Computing the composition of the subject
For TBLASTN, the sequence data and the subject ranges of the HSPs within a window are used to determine a range likely to contain correctly translated amino acid data. The window is searched strictly to the left of the subject range of the HSP to find the rightmost occurrence of a stop codon. If one is found, then the location 20 characters to the right of the stop codon is the left boundary of the composition range, with the restriction that the entire subject range of the HSP be included. If no stop codon is found, then the left endpoint is the left endpoint of the window. The symmetric rule is applied to the right.
The intent is not necessarily to locate the stop codon that terminates the protein, but rather to use the presence of a stop codon to indicate that the hypothetically translated codon lies in a noncoding region. Indeed, the noncoding region may be an intron rather than the true end of the amino acid sequence. Because we are not attempting to find a terminating stop codon, we propose a symmetric rule to determine the sequence range to use for composition adjustment even though biological translation is asymmetric.
In a random DNA sequence with 50% GC content, one would expect to find a stop codon in a hypothetically translated amino acid sequence on average once every 21 characters. Therefore, we institute a 20 character margin between the stop codon and the range to use for composition adjustment, with the restriction that the entire subject range of the HSP be included.
Given a particular region, TBLASTN considers only the 20 standard amino acids when computing composition; the X character, the stop character, and all other nonstandard characters are completely ignored. When the length of the sequence is used in the compositional adjustment algorithms, the value used does not count occurrences of ignored characters.
Computing compositionally-adjusted scoring matrices
Schäffer et al
] and Yu et al
] show how to adjust substitution scores for the 20 standard amino acids. For the standard amino acids, we apply those techniques. These papers do not, however, discuss the treatment of rarely occurring amino acids, two-letter ambiguity characters, the X character, or the stop character. We discuss the treatment of the X and stop characters in this section, because they occur commonly in TBLASTN searches. We discuss the treatment of the other characters in Additional file 3
The stop character occurs frequently in translated sequences and occasionally within significant alignments. An occurrence of the stop character usually indicates that one is translating a noncoding region or a coding region in the wrong frame. Of course, a stop character can also simply mark the end of translation. However, stop characters occur within significant alignments for several reasons: the subject sequence may contain a pseudogene; the subject sequence may be mitochondrial DNA, in which certain codons that are stop codons in nuclear DNA are translated to true amino acids [41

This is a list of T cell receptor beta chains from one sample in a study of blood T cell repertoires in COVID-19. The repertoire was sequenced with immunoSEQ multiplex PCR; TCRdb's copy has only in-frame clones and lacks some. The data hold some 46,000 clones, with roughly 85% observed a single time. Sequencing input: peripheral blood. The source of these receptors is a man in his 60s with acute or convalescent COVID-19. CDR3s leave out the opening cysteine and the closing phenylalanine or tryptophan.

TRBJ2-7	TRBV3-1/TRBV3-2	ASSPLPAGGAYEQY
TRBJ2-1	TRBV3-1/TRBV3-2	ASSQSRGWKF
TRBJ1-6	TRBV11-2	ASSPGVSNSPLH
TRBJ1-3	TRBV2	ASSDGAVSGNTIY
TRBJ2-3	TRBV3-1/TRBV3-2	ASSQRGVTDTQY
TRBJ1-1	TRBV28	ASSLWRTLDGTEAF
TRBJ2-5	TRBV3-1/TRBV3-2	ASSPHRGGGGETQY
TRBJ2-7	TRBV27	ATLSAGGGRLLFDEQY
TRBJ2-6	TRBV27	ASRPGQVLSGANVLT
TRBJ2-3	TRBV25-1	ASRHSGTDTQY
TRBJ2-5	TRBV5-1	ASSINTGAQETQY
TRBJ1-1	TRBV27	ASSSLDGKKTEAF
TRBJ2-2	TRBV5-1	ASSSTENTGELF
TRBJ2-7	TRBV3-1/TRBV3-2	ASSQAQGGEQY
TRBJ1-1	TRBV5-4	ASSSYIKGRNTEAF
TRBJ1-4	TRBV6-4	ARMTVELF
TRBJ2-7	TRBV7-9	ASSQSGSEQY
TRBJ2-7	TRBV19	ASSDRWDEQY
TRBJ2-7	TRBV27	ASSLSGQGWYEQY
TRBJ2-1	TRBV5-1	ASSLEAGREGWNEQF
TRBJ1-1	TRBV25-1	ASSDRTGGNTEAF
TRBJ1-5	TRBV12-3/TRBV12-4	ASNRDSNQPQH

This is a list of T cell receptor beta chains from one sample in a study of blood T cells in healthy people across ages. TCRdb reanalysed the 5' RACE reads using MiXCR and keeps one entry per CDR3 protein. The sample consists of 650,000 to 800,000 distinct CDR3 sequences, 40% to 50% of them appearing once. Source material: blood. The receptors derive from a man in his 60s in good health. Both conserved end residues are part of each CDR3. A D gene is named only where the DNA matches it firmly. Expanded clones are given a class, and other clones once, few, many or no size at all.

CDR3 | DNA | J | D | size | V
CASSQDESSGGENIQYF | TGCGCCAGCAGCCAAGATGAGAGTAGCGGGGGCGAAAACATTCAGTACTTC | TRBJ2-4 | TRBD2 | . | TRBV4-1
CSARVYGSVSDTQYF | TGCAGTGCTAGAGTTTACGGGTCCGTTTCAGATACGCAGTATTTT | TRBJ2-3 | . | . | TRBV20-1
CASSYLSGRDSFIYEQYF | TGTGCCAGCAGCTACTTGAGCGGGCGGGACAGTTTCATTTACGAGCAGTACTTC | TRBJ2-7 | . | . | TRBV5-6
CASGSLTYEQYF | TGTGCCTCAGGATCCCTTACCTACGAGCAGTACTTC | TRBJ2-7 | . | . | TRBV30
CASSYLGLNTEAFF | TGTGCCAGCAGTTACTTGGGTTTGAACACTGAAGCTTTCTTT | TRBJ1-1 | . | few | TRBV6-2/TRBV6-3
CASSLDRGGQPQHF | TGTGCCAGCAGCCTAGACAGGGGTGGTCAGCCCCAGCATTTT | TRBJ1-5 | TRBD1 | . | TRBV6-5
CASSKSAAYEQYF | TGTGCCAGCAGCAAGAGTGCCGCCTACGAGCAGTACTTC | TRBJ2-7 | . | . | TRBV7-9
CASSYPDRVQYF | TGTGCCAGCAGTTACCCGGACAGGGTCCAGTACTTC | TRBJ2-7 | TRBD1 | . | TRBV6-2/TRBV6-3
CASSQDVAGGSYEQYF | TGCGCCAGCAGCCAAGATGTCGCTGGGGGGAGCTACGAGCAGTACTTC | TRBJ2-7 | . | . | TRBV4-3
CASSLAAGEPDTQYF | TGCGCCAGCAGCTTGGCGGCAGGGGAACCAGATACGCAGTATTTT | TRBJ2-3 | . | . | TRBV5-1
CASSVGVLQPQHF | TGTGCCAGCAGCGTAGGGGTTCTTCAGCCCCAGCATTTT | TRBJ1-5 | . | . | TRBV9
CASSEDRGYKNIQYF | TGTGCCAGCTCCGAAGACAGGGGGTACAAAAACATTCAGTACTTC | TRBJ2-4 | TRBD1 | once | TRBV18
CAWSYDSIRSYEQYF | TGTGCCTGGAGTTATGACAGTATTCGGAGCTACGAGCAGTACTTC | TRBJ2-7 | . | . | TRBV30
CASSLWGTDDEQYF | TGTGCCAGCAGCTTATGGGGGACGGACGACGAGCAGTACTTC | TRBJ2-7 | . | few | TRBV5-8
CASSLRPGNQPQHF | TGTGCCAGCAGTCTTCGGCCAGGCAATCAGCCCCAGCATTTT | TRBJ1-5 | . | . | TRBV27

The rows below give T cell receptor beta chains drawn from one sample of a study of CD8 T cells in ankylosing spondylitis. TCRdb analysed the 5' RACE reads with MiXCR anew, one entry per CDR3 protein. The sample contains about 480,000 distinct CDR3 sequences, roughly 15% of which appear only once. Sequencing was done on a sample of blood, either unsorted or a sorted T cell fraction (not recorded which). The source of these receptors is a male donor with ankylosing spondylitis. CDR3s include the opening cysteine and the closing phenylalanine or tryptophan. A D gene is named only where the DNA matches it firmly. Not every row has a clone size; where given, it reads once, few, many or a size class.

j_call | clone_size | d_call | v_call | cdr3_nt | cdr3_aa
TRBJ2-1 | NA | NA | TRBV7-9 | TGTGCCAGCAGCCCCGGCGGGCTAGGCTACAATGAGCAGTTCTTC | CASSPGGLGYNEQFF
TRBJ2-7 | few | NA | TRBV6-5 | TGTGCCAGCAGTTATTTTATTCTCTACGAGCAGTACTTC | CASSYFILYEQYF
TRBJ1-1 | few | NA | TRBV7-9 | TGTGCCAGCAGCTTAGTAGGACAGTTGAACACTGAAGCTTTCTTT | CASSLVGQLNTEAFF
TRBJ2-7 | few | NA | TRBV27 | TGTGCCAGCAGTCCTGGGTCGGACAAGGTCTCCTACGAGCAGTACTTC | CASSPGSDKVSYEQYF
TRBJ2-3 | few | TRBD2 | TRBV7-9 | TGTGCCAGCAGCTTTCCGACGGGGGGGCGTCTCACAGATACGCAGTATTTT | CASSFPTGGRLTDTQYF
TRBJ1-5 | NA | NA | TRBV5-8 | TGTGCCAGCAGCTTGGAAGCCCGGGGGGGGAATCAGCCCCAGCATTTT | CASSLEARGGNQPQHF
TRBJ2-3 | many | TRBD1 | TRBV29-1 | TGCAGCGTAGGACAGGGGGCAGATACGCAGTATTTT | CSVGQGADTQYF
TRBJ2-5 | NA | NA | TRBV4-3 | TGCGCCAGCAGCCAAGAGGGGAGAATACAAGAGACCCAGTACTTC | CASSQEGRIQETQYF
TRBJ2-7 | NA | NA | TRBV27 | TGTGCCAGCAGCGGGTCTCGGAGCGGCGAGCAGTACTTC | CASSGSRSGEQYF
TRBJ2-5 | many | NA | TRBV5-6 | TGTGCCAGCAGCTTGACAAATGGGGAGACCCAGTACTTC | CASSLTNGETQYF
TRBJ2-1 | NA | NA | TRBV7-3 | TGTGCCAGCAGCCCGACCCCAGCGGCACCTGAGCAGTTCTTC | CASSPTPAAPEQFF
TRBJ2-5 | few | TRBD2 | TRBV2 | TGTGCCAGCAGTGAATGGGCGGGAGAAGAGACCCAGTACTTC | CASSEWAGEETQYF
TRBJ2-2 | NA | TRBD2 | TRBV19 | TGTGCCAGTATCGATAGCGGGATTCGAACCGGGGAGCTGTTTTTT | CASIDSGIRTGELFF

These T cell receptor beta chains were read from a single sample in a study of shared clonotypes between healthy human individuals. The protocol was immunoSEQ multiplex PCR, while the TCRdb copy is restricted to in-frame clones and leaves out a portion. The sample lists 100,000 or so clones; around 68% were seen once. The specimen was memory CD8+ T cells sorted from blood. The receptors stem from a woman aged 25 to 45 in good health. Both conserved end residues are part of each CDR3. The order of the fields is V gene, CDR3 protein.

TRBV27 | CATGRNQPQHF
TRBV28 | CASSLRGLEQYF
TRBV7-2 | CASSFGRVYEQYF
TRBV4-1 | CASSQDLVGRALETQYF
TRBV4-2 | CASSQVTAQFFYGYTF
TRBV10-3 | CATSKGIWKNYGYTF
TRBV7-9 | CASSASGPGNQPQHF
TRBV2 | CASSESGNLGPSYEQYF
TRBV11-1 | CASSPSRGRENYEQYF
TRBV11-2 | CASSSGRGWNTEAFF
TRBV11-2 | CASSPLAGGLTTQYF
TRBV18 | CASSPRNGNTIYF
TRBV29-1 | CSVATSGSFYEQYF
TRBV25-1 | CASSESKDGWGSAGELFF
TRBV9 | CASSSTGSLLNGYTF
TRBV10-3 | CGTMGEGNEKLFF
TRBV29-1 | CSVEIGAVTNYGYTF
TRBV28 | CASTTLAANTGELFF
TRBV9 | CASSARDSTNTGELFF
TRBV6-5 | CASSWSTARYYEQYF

]; the subject sequence may contain a stop codon that is converted in vivo
to a selenocysteine[44
] or pyrrolysine[46
] residue; the subject sequence may represent a gene, such as the hdc
gene in D. melanogaster
], that encodes a protein product by mRNA readthrough; or there may be a sequencing error in the subject sequence.
Appropriate scoring of the stop character is essential to TBLASTN. Any character aligned to a stop character should be given a negative score, but not a negative score of such large magnitude as to disallow valid alignments containing a stop codon. BLAST uniformly assigns letters aligned to a stop codon an integral score that, given the scale being used, is as close as possible to -2 bits.
As just discussed, biologically meaningful and statistically significant TBLASTN alignments may sometimes contain translated stop codons. However, the presence of many stop codons in noncoding regions and out-of-frame coding regions renders it very unlikely that these regions will yield high-scoring alignments by chance. Accordingly, for E-value calculations, TBLASTN assumes the length of a database sequence to be the length of the protein yielded by translation in a single reading frame, even though translation is in fact performed in all six reading frames. That many database DNA sequences are noncoding over much of their lengths may be one explanation for the generally conservative statistics of S-TBLASTN and C-TBLASTN shown in Figure .
Because of the application of the SEG algorithm, the X ambiguity character is common, and the treatment of X characters can significantly effect the performance of the algorithm. We score alignments with X as follows. When either compositional matrix scaling or compositional matrix adjustment is used, substitution scores are computed for all standard amino acids. Then, for all variants tested here, the score of aligning a standard amino acid i in the query sequence to an X in the subject is computed using the formula:
is the set of standard amino acids and
is the probability of amino acid j
in the subject sequence. In other words, the score of matching a standard amino acid with X is the expected value over all matches of that amino acid with a standard amino acid, provided that this value is less than -1. For B-TBLASTN and S-TBLASTN,